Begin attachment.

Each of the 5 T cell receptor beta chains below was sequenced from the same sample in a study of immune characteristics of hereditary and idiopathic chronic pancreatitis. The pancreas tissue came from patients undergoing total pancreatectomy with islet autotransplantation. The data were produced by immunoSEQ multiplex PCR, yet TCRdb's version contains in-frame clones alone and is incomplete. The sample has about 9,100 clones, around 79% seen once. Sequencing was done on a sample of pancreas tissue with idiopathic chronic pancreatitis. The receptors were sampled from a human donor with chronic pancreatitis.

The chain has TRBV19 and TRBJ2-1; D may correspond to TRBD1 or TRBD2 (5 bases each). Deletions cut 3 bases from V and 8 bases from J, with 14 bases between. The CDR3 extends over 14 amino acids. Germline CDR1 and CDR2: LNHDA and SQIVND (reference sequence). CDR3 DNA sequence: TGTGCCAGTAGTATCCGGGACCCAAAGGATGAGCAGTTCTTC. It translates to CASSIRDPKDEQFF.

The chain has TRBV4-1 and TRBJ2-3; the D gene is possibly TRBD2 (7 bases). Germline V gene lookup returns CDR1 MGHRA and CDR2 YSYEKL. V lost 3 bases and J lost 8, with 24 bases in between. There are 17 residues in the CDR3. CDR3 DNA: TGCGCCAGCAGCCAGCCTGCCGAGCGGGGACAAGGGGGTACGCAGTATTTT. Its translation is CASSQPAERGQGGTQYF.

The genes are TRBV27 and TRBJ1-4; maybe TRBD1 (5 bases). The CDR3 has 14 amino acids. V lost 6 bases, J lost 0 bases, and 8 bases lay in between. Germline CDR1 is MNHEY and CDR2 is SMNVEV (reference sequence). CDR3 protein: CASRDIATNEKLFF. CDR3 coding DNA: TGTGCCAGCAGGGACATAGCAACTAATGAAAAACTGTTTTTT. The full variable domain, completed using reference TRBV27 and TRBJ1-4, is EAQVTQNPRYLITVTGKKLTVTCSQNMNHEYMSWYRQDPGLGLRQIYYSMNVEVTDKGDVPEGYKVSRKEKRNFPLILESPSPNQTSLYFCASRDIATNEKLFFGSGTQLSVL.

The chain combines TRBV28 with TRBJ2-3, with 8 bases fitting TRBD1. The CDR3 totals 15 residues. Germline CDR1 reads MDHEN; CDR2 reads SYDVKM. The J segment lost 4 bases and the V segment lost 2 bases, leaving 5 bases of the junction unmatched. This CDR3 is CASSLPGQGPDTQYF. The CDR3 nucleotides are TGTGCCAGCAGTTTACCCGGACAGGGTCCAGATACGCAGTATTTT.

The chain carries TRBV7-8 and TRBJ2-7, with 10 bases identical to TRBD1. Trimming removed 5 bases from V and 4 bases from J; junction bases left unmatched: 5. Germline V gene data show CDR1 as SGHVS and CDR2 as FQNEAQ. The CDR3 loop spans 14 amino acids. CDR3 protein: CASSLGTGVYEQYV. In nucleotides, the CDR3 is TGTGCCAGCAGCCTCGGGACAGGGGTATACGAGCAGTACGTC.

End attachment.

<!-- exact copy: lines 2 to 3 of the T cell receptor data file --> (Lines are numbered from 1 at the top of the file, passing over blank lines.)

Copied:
The chain has TRBV19 and TRBJ2-1; D may correspond to TRBD1 or TRBD2 (5 bases each). Deletions cut 3 bases from V and 8 bases from J, with 14 bases between. The CDR3 extends over 14 amino acids. Germline CDR1 and CDR2: LNHDA and SQIVND (reference sequence). CDR3 DNA sequence: TGTGCCAGTAGTATCCGGGACCCAAAGGATGAGCAGTTCTTC. It translates to CASSIRDPKDEQFF.

The chain has TRBV4-1 and TRBJ2-3; the D gene is possibly TRBD2 (7 bases). Germline V gene lookup returns CDR1 MGHRA and CDR2 YSYEKL. V lost 3 bases and J lost 8, with 24 bases in between. There are 17 residues in the CDR3. CDR3 DNA: TGCGCCAGCAGCCAGCCTGCCGAGCGGGGACAAGGGGGTACGCAGTATTTT. Its translation is CASSQPAERGQGGTQYF.